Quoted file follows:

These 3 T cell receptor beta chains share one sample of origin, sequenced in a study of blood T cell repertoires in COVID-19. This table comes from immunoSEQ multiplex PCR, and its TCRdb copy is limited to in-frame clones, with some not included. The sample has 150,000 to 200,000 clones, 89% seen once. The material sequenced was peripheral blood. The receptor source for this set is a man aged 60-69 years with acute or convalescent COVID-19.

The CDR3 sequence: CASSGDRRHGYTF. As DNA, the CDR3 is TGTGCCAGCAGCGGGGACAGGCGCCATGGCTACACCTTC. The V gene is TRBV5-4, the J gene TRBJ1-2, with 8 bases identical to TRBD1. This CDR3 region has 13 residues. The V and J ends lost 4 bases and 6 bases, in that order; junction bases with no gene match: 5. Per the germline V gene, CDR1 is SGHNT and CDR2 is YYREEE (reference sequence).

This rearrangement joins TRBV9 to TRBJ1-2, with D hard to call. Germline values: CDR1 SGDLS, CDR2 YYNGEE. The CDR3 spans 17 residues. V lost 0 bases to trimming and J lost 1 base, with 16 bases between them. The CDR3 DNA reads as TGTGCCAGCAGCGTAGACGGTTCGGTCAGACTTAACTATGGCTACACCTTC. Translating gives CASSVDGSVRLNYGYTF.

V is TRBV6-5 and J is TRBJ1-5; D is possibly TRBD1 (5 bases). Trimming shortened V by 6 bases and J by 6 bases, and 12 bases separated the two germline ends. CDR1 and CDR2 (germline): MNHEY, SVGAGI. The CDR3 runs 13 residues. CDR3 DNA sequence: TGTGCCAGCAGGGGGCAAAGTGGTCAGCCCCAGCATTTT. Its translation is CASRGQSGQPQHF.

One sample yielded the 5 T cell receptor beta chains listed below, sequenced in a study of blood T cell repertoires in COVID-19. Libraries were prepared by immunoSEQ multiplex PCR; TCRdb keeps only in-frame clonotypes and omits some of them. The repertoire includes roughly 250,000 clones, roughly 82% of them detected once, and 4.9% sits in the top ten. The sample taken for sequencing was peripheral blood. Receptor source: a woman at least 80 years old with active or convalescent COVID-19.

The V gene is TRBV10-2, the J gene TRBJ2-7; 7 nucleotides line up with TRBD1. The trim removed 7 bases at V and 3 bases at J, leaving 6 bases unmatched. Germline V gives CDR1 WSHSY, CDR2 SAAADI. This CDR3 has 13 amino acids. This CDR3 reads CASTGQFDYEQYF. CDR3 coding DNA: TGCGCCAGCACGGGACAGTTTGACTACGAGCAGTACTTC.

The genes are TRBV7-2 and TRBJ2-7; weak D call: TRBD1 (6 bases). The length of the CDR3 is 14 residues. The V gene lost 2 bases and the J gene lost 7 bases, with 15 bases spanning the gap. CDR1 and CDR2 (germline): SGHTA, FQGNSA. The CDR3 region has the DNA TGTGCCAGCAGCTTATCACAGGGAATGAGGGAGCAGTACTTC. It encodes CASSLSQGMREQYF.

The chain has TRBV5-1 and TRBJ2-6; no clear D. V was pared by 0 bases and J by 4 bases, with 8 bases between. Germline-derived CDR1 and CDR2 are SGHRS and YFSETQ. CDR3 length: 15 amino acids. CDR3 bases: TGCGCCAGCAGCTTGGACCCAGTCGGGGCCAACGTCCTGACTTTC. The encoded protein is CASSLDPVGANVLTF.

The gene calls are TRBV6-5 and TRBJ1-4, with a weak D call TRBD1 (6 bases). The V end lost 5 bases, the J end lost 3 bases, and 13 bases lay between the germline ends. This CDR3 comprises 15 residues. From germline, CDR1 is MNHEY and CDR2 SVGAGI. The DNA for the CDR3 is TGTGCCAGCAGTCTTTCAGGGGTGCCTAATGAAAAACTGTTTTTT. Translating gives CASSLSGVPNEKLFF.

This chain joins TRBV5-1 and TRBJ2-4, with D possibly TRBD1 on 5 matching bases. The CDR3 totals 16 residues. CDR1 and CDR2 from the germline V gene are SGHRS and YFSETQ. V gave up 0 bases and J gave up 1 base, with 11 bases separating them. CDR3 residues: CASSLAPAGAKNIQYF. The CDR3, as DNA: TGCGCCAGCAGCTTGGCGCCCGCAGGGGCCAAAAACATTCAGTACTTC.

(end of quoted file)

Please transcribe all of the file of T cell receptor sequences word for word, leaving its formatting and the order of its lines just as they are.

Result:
These 3 T cell receptor beta chains share one sample of origin, sequenced in a study of blood T cell repertoires in COVID-19. This table comes from immunoSEQ multiplex PCR, and its TCRdb copy is limited to in-frame clones, with some not included. The sample has 150,000 to 200,000 clones, 89% seen once. The material sequenced was peripheral blood. The receptor source for this set is a man aged 60-69 years with acute or convalescent COVID-19.

The CDR3 sequence: CASSGDRRHGYTF. As DNA, the CDR3 is TGTGCCAGCAGCGGGGACAGGCGCCATGGCTACACCTTC. The V gene is TRBV5-4, the J gene TRBJ1-2, with 8 bases identical to TRBD1. This CDR3 region has 13 residues. The V and J ends lost 4 bases and 6 bases, in that order; junction bases with no gene match: 5. Per the germline V gene, CDR1 is SGHNT and CDR2 is YYREEE (reference sequence).

This rearrangement joins TRBV9 to TRBJ1-2, with D hard to call. Germline values: CDR1 SGDLS, CDR2 YYNGEE. The CDR3 spans 17 residues. V lost 0 bases to trimming and J lost 1 base, with 16 bases between them. The CDR3 DNA reads as TGTGCCAGCAGCGTAGACGGTTCGGTCAGACTTAACTATGGCTACACCTTC. Translating gives CASSVDGSVRLNYGYTF.

V is TRBV6-5 and J is TRBJ1-5; D is possibly TRBD1 (5 bases). Trimming shortened V by 6 bases and J by 6 bases, and 12 bases separated the two germline ends. CDR1 and CDR2 (germline): MNHEY, SVGAGI. The CDR3 runs 13 residues. CDR3 DNA sequence: TGTGCCAGCAGGGGGCAAAGTGGTCAGCCCCAGCATTTT. Its translation is CASRGQSGQPQHF.

One sample yielded the 5 T cell receptor beta chains listed below, sequenced in a study of blood T cell repertoires in COVID-19. Libraries were prepared by immunoSEQ multiplex PCR; TCRdb keeps only in-frame clonotypes and omits some of them. The repertoire includes roughly 250,000 clones, roughly 82% of them detected once, and 4.9% sits in the top ten. The sample taken for sequencing was peripheral blood. Receptor source: a woman at least 80 years old with active or convalescent COVID-19.

The V gene is TRBV10-2, the J gene TRBJ2-7; 7 nucleotides line up with TRBD1. The trim removed 7 bases at V and 3 bases at J, leaving 6 bases unmatched. Germline V gives CDR1 WSHSY, CDR2 SAAADI. This CDR3 has 13 amino acids. This CDR3 reads CASTGQFDYEQYF. CDR3 coding DNA: TGCGCCAGCACGGGACAGTTTGACTACGAGCAGTACTTC.

The genes are TRBV7-2 and TRBJ2-7; weak D call: TRBD1 (6 bases). The length of the CDR3 is 14 residues. The V gene lost 2 bases and the J gene lost 7 bases, with 15 bases spanning the gap. CDR1 and CDR2 (germline): SGHTA, FQGNSA. The CDR3 region has the DNA TGTGCCAGCAGCTTATCACAGGGAATGAGGGAGCAGTACTTC. It encodes CASSLSQGMREQYF.

The chain has TRBV5-1 and TRBJ2-6; no clear D. V was pared by 0 bases and J by 4 bases, with 8 bases between. Germline-derived CDR1 and CDR2 are SGHRS and YFSETQ. CDR3 length: 15 amino acids. CDR3 bases: TGCGCCAGCAGCTTGGACCCAGTCGGGGCCAACGTCCTGACTTTC. The encoded protein is CASSLDPVGANVLTF.

The gene calls are TRBV6-5 and TRBJ1-4, with a weak D call TRBD1 (6 bases). The V end lost 5 bases, the J end lost 3 bases, and 13 bases lay between the germline ends. This CDR3 comprises 15 residues. From germline, CDR1 is MNHEY and CDR2 SVGAGI. The DNA for the CDR3 is TGTGCCAGCAGTCTTTCAGGGGTGCCTAATGAAAAACTGTTTTTT. Translating gives CASSLSGVPNEKLFF.

This chain joins TRBV5-1 and TRBJ2-4, with D possibly TRBD1 on 5 matching bases. The CDR3 totals 16 residues. CDR1 and CDR2 from the germline V gene are SGHRS and YFSETQ. V gave up 0 bases and J gave up 1 base, with 11 bases separating them. CDR3 residues: CASSLAPAGAKNIQYF. The CDR3, as DNA: TGCGCCAGCAGCTTGGCGCCCGCAGGGGCCAAAAACATTCAGTACTTC.